Most want doctors to advertise, poll finds
Most people want doctors to advertise their credentials in the same way as solicitors and accountants are allowed to under their code of practice, a University of Hong Kong poll has found.
The $68,000 telephone poll of 1,012 people was commissioned by the private Hong Kong Sanatorium and Hospital, whose doctors have led calls for the Medical Council to relax the advertising ban.
Of those polled by the university's public opinion programme, 75 per cent said doctors should have the same right as accountants and solicitors, who are allowed to promote their practices in newspapers and magazines. Twenty-three per cent rejected the idea.
Of those who agreed, 90 per cent said doctors should be able to provide information about their fees, available treatments and specialist services. Six per cent believed doctors should disclose only basic information.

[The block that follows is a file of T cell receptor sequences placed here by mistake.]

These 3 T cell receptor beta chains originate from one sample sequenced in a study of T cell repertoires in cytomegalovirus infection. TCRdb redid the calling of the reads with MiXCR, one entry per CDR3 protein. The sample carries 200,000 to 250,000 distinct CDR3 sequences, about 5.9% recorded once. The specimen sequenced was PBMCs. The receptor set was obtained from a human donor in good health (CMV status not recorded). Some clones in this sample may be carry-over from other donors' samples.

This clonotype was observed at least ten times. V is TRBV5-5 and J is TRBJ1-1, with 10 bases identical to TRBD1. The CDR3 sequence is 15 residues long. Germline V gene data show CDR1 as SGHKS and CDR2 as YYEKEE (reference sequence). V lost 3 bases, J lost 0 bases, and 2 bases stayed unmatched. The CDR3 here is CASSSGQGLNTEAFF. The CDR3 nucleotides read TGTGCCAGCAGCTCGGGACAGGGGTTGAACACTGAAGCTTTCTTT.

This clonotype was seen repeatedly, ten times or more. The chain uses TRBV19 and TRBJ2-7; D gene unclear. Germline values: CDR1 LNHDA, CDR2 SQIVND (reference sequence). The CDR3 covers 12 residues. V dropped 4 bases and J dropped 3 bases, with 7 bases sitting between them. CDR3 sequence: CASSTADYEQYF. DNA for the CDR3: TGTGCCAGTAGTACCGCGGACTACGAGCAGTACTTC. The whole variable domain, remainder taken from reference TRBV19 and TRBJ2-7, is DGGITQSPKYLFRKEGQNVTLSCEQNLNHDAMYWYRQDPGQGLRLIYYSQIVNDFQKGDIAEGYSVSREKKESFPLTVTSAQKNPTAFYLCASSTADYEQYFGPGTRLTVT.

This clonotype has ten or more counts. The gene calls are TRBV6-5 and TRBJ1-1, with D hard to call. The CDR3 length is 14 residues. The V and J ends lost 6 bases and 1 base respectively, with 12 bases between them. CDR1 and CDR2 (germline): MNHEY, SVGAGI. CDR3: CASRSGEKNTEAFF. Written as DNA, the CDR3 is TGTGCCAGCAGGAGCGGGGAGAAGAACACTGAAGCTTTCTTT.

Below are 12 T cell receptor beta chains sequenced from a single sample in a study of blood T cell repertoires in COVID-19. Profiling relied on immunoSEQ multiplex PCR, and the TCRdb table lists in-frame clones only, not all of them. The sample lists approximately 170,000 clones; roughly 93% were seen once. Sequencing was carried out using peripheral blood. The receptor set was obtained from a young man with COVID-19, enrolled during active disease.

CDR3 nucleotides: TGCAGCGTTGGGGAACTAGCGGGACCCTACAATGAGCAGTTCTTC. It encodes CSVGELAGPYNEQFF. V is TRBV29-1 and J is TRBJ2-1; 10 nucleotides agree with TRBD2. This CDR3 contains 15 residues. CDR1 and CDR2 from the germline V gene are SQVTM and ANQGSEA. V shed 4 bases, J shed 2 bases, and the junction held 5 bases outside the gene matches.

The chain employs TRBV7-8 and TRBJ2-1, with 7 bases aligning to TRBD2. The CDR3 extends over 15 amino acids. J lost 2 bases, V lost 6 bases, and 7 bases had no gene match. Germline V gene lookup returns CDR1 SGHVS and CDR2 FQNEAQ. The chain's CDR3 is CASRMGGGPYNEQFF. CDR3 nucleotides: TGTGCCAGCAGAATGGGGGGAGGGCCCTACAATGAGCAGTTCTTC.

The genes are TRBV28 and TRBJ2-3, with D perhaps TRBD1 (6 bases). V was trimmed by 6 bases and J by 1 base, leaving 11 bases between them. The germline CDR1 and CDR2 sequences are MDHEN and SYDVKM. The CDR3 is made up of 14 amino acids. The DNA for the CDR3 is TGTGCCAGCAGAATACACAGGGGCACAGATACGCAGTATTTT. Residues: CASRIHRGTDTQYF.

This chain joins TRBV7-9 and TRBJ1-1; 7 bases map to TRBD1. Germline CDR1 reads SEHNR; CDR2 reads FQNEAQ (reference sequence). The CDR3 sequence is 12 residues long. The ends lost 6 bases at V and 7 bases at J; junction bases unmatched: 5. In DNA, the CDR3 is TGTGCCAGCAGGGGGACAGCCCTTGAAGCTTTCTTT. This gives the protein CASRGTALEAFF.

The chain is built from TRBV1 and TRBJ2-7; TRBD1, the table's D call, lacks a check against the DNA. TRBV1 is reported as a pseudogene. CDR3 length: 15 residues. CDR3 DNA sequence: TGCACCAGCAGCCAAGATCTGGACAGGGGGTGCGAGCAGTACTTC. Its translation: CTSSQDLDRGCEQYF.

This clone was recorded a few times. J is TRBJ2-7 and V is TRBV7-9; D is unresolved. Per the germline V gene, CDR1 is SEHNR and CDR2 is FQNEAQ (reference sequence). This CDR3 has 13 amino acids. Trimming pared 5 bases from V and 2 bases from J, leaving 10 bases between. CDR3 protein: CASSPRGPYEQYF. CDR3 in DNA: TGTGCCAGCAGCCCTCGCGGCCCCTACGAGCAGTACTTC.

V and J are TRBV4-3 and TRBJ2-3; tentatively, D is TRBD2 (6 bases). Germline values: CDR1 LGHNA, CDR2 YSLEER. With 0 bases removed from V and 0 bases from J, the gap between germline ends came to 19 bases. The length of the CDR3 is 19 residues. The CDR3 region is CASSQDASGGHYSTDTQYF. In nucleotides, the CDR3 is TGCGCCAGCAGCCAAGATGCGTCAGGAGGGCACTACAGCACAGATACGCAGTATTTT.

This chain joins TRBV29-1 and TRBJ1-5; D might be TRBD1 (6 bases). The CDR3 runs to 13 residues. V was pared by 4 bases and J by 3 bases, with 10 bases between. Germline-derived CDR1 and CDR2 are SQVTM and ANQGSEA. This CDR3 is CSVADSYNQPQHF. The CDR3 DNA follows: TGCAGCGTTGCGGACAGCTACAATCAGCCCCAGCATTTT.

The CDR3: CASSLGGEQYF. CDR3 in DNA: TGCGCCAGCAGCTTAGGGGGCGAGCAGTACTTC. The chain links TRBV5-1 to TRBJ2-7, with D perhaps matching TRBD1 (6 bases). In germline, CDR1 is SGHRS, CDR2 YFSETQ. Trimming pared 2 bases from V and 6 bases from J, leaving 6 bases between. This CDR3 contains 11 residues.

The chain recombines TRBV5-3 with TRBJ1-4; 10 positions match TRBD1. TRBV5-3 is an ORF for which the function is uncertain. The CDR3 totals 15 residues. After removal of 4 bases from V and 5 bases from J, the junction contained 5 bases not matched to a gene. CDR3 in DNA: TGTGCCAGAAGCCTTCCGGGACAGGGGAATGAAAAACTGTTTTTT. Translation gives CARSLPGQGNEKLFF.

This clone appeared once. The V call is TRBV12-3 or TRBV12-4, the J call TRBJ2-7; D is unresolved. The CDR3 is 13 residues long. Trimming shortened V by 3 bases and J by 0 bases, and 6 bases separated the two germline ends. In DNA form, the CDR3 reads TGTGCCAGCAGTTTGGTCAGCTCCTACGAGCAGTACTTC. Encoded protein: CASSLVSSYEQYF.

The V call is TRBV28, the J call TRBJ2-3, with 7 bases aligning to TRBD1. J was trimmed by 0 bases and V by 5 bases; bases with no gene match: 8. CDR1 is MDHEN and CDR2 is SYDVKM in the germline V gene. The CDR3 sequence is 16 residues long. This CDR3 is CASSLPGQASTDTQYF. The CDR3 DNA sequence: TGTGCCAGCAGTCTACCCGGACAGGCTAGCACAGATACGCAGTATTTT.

Programme director Robert Chung Ting-yiu defended the commissioning of the poll by a private hospital, which might have a vested interest in the findings.
'We restrict ourselves in a professional way in that whichever survey we conduct, whatever our partners, we stick to our independence,' Dr Chung said. 'We requested and we were given the autonomy to design, decide and conduct the questionnaire and the findings.'
Dr Chung said the survey found that people wanted more information about medical services.
Sanatorium assistant medical superintendent Kwong Kwok-hay said: 'The purpose of commissioning ... the survey was to find out public opinion about whether dissemination of medical information is helpful to the public.'